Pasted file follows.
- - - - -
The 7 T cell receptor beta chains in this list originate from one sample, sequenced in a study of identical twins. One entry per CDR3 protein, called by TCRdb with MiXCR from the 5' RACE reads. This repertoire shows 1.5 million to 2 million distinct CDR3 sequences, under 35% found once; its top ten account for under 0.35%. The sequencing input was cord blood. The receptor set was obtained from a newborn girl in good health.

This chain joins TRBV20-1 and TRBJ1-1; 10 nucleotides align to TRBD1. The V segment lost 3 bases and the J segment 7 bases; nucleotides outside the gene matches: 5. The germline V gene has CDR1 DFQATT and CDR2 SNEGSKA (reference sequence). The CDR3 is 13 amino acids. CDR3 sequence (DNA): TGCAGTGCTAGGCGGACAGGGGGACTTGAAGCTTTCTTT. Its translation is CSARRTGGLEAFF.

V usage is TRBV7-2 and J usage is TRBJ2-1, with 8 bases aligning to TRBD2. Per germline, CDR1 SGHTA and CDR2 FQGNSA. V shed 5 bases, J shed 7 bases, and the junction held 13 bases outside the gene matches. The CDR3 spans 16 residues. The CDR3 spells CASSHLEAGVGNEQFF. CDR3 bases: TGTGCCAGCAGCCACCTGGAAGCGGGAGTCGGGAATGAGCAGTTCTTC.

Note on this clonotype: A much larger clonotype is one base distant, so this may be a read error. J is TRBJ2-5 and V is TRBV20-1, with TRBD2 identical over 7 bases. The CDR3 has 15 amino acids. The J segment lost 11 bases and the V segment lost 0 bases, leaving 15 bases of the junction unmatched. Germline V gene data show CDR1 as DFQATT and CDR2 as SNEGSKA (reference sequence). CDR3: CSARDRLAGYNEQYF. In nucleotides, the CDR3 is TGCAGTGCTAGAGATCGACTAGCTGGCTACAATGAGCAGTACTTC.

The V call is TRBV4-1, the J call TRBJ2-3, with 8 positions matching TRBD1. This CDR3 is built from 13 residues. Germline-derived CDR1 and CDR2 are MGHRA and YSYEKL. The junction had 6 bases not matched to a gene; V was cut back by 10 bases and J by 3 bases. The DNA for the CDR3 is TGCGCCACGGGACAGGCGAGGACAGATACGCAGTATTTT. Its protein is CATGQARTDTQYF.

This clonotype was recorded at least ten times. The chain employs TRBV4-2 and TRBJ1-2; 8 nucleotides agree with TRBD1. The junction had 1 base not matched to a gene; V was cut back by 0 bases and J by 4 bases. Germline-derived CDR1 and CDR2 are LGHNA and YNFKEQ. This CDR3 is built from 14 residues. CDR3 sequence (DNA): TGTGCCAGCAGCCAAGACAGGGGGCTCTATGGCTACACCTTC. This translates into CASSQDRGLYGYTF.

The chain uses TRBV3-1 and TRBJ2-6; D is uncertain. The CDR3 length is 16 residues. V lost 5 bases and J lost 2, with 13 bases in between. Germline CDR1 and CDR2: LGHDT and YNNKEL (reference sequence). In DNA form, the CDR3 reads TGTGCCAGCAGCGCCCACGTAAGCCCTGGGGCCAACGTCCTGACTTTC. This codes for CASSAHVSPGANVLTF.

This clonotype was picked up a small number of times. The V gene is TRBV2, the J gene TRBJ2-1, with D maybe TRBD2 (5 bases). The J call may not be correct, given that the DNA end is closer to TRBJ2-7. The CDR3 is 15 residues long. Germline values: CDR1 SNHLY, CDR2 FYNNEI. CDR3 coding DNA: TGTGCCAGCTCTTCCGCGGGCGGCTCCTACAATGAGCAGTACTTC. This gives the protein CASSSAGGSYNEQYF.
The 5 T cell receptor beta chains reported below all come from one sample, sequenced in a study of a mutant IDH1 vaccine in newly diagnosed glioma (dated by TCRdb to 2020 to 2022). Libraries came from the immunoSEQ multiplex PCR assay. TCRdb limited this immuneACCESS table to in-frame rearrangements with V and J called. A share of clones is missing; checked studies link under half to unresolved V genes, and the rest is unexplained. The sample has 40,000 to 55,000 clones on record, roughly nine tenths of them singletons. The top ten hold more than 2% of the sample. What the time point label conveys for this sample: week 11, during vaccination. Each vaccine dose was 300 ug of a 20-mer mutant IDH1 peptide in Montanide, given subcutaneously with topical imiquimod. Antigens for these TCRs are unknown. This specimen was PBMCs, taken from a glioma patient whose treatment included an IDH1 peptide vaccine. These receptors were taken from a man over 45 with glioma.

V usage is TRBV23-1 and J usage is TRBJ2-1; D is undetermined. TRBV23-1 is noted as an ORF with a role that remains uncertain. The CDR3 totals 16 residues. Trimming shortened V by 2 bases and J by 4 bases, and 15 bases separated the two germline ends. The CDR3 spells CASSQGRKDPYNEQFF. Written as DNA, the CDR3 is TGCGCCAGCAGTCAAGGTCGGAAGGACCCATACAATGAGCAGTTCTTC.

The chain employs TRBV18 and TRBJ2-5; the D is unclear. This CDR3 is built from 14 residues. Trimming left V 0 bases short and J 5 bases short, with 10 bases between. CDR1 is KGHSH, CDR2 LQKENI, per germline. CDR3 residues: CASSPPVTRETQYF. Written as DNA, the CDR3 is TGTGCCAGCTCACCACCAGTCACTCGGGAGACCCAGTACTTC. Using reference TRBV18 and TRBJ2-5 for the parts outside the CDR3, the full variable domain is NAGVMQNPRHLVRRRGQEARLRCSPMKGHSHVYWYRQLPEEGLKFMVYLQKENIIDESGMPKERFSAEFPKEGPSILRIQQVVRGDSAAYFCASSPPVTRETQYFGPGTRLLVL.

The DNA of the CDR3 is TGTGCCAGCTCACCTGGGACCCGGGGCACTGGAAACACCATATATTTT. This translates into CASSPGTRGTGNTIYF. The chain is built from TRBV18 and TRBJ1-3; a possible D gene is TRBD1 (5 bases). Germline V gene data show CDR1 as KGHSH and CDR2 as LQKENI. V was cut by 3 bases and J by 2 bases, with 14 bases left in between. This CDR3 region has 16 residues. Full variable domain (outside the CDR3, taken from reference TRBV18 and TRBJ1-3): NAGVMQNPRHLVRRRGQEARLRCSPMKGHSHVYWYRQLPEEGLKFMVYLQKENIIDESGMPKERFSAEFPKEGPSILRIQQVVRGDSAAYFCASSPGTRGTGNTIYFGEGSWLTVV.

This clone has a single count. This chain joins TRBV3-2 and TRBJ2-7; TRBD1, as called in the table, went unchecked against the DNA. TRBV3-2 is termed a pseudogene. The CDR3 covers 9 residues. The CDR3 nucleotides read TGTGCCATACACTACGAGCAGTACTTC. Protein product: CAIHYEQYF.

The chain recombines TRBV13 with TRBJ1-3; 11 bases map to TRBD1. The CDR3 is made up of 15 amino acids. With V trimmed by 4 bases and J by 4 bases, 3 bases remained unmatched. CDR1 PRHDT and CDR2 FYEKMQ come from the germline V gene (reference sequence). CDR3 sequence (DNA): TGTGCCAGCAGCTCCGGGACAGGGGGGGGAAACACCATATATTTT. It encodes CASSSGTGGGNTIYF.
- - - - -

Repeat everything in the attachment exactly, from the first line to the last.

The 7 T cell receptor beta chains in this list originate from one sample, sequenced in a study of identical twins. One entry per CDR3 protein, called by TCRdb with MiXCR from the 5' RACE reads. This repertoire shows 1.5 million to 2 million distinct CDR3 sequences, under 35% found once; its top ten account for under 0.35%. The sequencing input was cord blood. The receptor set was obtained from a newborn girl in good health.

This chain joins TRBV20-1 and TRBJ1-1; 10 nucleotides align to TRBD1. The V segment lost 3 bases and the J segment 7 bases; nucleotides outside the gene matches: 5. The germline V gene has CDR1 DFQATT and CDR2 SNEGSKA (reference sequence). The CDR3 is 13 amino acids. CDR3 sequence (DNA): TGCAGTGCTAGGCGGACAGGGGGACTTGAAGCTTTCTTT. Its translation is CSARRTGGLEAFF.

V usage is TRBV7-2 and J usage is TRBJ2-1, with 8 bases aligning to TRBD2. Per germline, CDR1 SGHTA and CDR2 FQGNSA. V shed 5 bases, J shed 7 bases, and the junction held 13 bases outside the gene matches. The CDR3 spans 16 residues. The CDR3 spells CASSHLEAGVGNEQFF. CDR3 bases: TGTGCCAGCAGCCACCTGGAAGCGGGAGTCGGGAATGAGCAGTTCTTC.

Note on this clonotype: A much larger clonotype is one base distant, so this may be a read error. J is TRBJ2-5 and V is TRBV20-1, with TRBD2 identical over 7 bases. The CDR3 has 15 amino acids. The J segment lost 11 bases and the V segment lost 0 bases, leaving 15 bases of the junction unmatched. Germline V gene data show CDR1 as DFQATT and CDR2 as SNEGSKA (reference sequence). CDR3: CSARDRLAGYNEQYF. In nucleotides, the CDR3 is TGCAGTGCTAGAGATCGACTAGCTGGCTACAATGAGCAGTACTTC.

The V call is TRBV4-1, the J call TRBJ2-3, with 8 positions matching TRBD1. This CDR3 is built from 13 residues. Germline-derived CDR1 and CDR2 are MGHRA and YSYEKL. The junction had 6 bases not matched to a gene; V was cut back by 10 bases and J by 3 bases. The DNA for the CDR3 is TGCGCCACGGGACAGGCGAGGACAGATACGCAGTATTTT. Its protein is CATGQARTDTQYF.

This clonotype was recorded at least ten times. The chain employs TRBV4-2 and TRBJ1-2; 8 nucleotides agree with TRBD1. The junction had 1 base not matched to a gene; V was cut back by 0 bases and J by 4 bases. Germline-derived CDR1 and CDR2 are LGHNA and YNFKEQ. This CDR3 is built from 14 residues. CDR3 sequence (DNA): TGTGCCAGCAGCCAAGACAGGGGGCTCTATGGCTACACCTTC. This translates into CASSQDRGLYGYTF.

The chain uses TRBV3-1 and TRBJ2-6; D is uncertain. The CDR3 length is 16 residues. V lost 5 bases and J lost 2, with 13 bases in between. Germline CDR1 and CDR2: LGHDT and YNNKEL (reference sequence). In DNA form, the CDR3 reads TGTGCCAGCAGCGCCCACGTAAGCCCTGGGGCCAACGTCCTGACTTTC. This codes for CASSAHVSPGANVLTF.

This clonotype was picked up a small number of times. The V gene is TRBV2, the J gene TRBJ2-1, with D maybe TRBD2 (5 bases). The J call may not be correct, given that the DNA end is closer to TRBJ2-7. The CDR3 is 15 residues long. Germline values: CDR1 SNHLY, CDR2 FYNNEI. CDR3 coding DNA: TGTGCCAGCTCTTCCGCGGGCGGCTCCTACAATGAGCAGTACTTC. This gives the protein CASSSAGGSYNEQYF.
The 5 T cell receptor beta chains reported below all come from one sample, sequenced in a study of a mutant IDH1 vaccine in newly diagnosed glioma (dated by TCRdb to 2020 to 2022). Libraries came from the immunoSEQ multiplex PCR assay. TCRdb limited this immuneACCESS table to in-frame rearrangements with V and J called. A share of clones is missing; checked studies link under half to unresolved V genes, and the rest is unexplained. The sample has 40,000 to 55,000 clones on record, roughly nine tenths of them singletons. The top ten hold more than 2% of the sample. What the time point label conveys for this sample: week 11, during vaccination. Each vaccine dose was 300 ug of a 20-mer mutant IDH1 peptide in Montanide, given subcutaneously with topical imiquimod. Antigens for these TCRs are unknown. This specimen was PBMCs, taken from a glioma patient whose treatment included an IDH1 peptide vaccine. These receptors were taken from a man over 45 with glioma.

V usage is TRBV23-1 and J usage is TRBJ2-1; D is undetermined. TRBV23-1 is noted as an ORF with a role that remains uncertain. The CDR3 totals 16 residues. Trimming shortened V by 2 bases and J by 4 bases, and 15 bases separated the two germline ends. The CDR3 spells CASSQGRKDPYNEQFF. Written as DNA, the CDR3 is TGCGCCAGCAGTCAAGGTCGGAAGGACCCATACAATGAGCAGTTCTTC.

The chain employs TRBV18 and TRBJ2-5; the D is unclear. This CDR3 is built from 14 residues. Trimming left V 0 bases short and J 5 bases short, with 10 bases between. CDR1 is KGHSH, CDR2 LQKENI, per germline. CDR3 residues: CASSPPVTRETQYF. Written as DNA, the CDR3 is TGTGCCAGCTCACCACCAGTCACTCGGGAGACCCAGTACTTC. Using reference TRBV18 and TRBJ2-5 for the parts outside the CDR3, the full variable domain is NAGVMQNPRHLVRRRGQEARLRCSPMKGHSHVYWYRQLPEEGLKFMVYLQKENIIDESGMPKERFSAEFPKEGPSILRIQQVVRGDSAAYFCASSPPVTRETQYFGPGTRLLVL.

The DNA of the CDR3 is TGTGCCAGCTCACCTGGGACCCGGGGCACTGGAAACACCATATATTTT. This translates into CASSPGTRGTGNTIYF. The chain is built from TRBV18 and TRBJ1-3; a possible D gene is TRBD1 (5 bases). Germline V gene data show CDR1 as KGHSH and CDR2 as LQKENI. V was cut by 3 bases and J by 2 bases, with 14 bases left in between. This CDR3 region has 16 residues. Full variable domain (outside the CDR3, taken from reference TRBV18 and TRBJ1-3): NAGVMQNPRHLVRRRGQEARLRCSPMKGHSHVYWYRQLPEEGLKFMVYLQKENIIDESGMPKERFSAEFPKEGPSILRIQQVVRGDSAAYFCASSPGTRGTGNTIYFGEGSWLTVV.

This clone has a single count. This chain joins TRBV3-2 and TRBJ2-7; TRBD1, as called in the table, went unchecked against the DNA. TRBV3-2 is termed a pseudogene. The CDR3 covers 9 residues. The CDR3 nucleotides read TGTGCCATACACTACGAGCAGTACTTC. Protein product: CAIHYEQYF.

The chain recombines TRBV13 with TRBJ1-3; 11 bases map to TRBD1. The CDR3 is made up of 15 amino acids. With V trimmed by 4 bases and J by 4 bases, 3 bases remained unmatched. CDR1 PRHDT and CDR2 FYEKMQ come from the germline V gene (reference sequence). CDR3 sequence (DNA): TGTGCCAGCAGCTCCGGGACAGGGGGGGGAAACACCATATATTTT. It encodes CASSSGTGGGNTIYF.